Jakobsen F.,Regional Hospital West Jutland |
Hansen J.,Regional Hospital West Jutland
Journal of Interprofessional Care | Year: 2014
In a Danish Interprofessional Training Unit (ITU), the clinical tutors have succeeded in developing a safe learning environment combined with challenging the students by giving them responsibility for the patient's care and rehabilitation. In the ITU, students improved their uniprofessional and interprofessional knowledge and capability while strengthening their professional identity. It was, therefore, decided to make an attempt to transfer these interprofessional learning and teaching methods to another setting. The aims of this study were to evaluate whether the students learned about interprofessional collaboration and strengthened their professional identity and whether the clinical tutors could create a safe and challenging learning environment. Clinical tutors from the professions occupational therapy, physiotherapy, and nursing together planned the pedagogical approach and practical organization of two pilot studies in an orthopedic ward. After the intervention, focus group interviews of students and clinical tutors were performed and analyzed. The findings indicated that a one-week interprofessional clinical placement can contribute to students learning about interprofessional collaboration and to their development of professional identity. The data from the clinical tutors indicated that they needed to create a safe and challenging learning environment but emphasized that a thorough planning and continuous monitoring and adjusting of the clinical placement is necessary for success. The study documents that it is possible to create successful interprofessional learning opportunities in a normal ward environment in a restricted time frame. This knowledge can be applied to other ward settings where interprofessional clinical training is a natural possibility. © 2014 Informa UK Ltd.
Nielsen S.Y.,Regional Hospital West Jutland
Euro surveillance : bulletin Européen sur les maladies transmissibles = European communicable disease bulletin | Year: 2013
Q fever is a zoonotic infection which can pose a danger to pregnant women. To our knowledge, Denmark has never experienced a clinically verified Q fever outbreak. We aimed to quantify risk of infection in pregnant women occupationally and environmentally exposed to Coxiella burnetii. The Danish National Birth Cohort collected blood samples from 100,418 pregnant women in the period 1996 to 2002. We sampled 195 women with occupational exposure to livestock (veterinarians and female farmers), 202 women with domestic exposure (dairy cattle and/or sheep) and a random sample of 459 unexposed women. Samples were screened for antibodies against C. burnetii by commercial enzyme-linked immunosorbent assay. Positive samples were confirmed by immunofluorescence (cut-off titre ≥1:128). The proportion of seropositive women was higher in the occupationally exposed (47.2% seropositive; relative risk (RR): 9.8; 95% confidence interval (CI): 6.4-15.2) and the domestically exposed population (32.2% seropositive; RR: 6.7; 95% CI: 4.3-10.6) than in unexposed women (4.8% seropositive). We found a high prevalence of antibodies to C. burnetii among pregnant women with occupational or domestic exposure to cattle and/or sheep compared with unexposed pregnant women. Our findings suggest that contact to livestock is a risk factor for C. burnetii infection in Denmark.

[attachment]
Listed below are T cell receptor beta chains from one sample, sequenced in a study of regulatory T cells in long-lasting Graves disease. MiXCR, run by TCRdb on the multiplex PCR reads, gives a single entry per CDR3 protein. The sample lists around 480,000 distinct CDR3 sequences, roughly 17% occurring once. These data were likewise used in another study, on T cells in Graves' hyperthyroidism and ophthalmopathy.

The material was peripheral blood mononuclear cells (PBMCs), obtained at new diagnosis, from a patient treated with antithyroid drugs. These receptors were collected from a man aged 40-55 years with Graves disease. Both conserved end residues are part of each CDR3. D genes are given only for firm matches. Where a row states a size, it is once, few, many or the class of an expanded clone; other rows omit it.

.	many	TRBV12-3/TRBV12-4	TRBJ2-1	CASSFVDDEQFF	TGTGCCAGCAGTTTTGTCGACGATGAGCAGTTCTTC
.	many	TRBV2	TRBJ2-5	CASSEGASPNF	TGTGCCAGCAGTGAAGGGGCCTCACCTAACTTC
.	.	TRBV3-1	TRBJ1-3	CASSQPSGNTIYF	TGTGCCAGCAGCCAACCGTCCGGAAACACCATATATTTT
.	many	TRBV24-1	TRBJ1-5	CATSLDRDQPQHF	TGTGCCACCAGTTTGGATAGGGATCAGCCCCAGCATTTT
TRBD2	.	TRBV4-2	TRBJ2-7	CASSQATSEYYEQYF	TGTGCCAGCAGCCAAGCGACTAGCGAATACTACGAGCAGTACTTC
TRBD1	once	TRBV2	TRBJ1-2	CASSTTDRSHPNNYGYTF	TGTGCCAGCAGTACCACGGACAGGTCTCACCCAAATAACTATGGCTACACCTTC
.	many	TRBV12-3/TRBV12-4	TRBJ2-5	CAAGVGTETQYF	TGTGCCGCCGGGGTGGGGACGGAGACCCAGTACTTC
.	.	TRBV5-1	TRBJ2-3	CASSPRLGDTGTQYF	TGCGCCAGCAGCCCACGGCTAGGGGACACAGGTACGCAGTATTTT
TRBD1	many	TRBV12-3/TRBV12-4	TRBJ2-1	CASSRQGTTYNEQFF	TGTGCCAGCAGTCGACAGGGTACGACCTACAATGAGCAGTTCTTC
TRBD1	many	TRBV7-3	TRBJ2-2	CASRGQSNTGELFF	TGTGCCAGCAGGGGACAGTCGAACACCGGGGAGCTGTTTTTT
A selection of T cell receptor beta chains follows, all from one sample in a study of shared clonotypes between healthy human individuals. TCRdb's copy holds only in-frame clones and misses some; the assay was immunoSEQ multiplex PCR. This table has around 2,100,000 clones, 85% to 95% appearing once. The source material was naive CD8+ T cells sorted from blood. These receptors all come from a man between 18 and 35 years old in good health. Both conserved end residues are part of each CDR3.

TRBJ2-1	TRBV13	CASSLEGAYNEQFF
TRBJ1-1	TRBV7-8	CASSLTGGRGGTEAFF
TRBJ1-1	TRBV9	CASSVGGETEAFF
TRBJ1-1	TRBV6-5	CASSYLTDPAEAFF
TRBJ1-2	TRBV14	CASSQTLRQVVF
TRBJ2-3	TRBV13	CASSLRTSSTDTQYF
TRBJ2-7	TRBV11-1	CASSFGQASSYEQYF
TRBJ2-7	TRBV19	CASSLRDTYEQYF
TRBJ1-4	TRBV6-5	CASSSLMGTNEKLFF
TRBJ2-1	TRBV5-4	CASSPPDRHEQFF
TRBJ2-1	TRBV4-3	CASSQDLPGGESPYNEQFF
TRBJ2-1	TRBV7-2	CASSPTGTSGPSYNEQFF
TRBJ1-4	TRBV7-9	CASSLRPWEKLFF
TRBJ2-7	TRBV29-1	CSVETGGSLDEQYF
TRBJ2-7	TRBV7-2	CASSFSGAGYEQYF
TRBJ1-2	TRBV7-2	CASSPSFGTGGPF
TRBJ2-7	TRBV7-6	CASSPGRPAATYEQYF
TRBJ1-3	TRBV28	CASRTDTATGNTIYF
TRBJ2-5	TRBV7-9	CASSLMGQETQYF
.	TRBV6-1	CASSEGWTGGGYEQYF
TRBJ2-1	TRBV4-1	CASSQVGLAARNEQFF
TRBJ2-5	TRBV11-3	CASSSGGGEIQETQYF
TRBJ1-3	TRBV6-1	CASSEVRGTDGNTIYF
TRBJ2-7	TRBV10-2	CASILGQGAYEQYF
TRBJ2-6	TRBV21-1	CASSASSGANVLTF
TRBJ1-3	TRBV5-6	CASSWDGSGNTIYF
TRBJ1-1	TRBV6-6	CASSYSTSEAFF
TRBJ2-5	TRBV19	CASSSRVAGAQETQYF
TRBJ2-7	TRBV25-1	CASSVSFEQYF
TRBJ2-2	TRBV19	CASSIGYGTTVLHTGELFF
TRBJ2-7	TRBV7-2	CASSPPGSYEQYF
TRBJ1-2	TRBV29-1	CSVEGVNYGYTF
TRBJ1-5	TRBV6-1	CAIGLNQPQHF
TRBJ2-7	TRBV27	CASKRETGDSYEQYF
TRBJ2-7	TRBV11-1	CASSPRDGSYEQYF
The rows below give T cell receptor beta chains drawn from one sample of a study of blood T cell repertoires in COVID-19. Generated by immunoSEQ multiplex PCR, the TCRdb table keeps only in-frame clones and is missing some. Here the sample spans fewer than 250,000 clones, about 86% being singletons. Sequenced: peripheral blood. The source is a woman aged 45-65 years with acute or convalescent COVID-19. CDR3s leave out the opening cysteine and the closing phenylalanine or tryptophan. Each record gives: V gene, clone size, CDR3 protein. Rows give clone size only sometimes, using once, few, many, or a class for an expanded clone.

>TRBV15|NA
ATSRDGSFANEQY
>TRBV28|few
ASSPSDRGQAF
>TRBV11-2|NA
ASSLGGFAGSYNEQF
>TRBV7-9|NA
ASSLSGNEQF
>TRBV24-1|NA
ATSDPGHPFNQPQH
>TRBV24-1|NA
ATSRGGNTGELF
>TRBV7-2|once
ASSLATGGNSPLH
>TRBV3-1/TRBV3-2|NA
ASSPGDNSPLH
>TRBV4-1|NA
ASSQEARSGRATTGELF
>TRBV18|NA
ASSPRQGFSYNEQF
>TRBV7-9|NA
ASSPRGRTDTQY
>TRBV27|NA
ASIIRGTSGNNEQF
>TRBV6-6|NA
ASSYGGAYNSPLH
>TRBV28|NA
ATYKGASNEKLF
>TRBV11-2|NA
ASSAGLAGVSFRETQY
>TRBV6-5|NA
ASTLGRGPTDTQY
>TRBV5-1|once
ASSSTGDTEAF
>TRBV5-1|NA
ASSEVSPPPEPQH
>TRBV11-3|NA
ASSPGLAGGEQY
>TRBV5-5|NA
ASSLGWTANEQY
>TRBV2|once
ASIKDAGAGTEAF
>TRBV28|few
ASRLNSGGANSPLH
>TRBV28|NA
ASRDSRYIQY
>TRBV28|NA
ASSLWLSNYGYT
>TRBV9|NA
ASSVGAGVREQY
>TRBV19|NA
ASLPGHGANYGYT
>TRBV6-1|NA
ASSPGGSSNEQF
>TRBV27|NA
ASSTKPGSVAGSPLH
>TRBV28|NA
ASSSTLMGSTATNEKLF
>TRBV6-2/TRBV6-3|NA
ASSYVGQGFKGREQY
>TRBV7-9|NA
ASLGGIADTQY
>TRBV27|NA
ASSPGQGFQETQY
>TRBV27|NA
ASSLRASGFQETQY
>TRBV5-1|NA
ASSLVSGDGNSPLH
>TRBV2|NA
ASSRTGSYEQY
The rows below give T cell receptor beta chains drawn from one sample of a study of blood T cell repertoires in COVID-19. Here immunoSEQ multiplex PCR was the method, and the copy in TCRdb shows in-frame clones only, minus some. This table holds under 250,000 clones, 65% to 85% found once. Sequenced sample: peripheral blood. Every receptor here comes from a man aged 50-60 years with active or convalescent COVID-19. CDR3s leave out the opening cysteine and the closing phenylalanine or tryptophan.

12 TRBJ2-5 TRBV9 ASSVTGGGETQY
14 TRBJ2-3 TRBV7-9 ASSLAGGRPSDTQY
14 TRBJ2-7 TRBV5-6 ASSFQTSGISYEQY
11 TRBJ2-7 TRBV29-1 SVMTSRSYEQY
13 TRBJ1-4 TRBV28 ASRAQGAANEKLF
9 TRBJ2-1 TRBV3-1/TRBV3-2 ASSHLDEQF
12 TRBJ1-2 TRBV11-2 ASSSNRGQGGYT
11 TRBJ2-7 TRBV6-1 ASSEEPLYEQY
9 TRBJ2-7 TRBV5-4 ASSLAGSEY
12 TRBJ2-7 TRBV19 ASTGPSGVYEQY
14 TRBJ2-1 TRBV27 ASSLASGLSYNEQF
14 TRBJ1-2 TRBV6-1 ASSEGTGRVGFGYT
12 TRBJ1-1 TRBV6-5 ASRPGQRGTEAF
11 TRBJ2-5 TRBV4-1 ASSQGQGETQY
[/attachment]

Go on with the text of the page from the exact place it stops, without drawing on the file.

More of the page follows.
Eriksen J.,Regional Hospital West Jutland |
Sneftrup S.B.,Regional Hospital West Jutland
European Journal of Clinical Nutrition | Year: 2013
Background/objective:Information on weight loss is used in screening and assessment tools. It is essential that the data are correct. Anamnestic data of weight changes were compared with records for hospitalized patients and outpatients.Subjects/methods:For hospitalized patients, anamnestic and recorded weight data were obtained. For outpatients, data of weight changes since last visit were obtained.Results:Of 34 hospitalized patients, 21 stated change of weight (15 lost, 6 gained). Weight loss in 9 and weight gain in 12 patients were recorded. Ten patients stated no change of weight. Weight loss in 4 and weight gain in 3 patients were recorded. Of 15 patients who stated weight loss, it was correct for 9 patients. Six of 21 patients stated weight changes opposite the records. Of 43 patients, 14 stated weight changes before admission; only 9 could indicate the time span. Ten patients stated 'Do not know' to the question of weight changes. For 156 outpatients, 86 stated change of weight (39 lost, 47 gained). Weight loss in 42 and weight gain in 47 patients were recorded. Fifty-eight patients stated no change of weight. Weight loss in 26 and weight gain in 29 patients were recorded. Of 38 patients who stated weight loss, it was correct for 31. Seventeen of 85 patients stated weight changes opposite the records.Conclusions:Recollection of weight changes is poor for a large percentage of patients. In patients who stated weight loss it was only correct for 75%, and for patients who stated unchanged weight 25% have lost more than 1 kg. Thus, incorrect weight loss data can cause over- and underestimation of nutritional risk. © 2013 Macmillan Publishers Limited All rights reserved.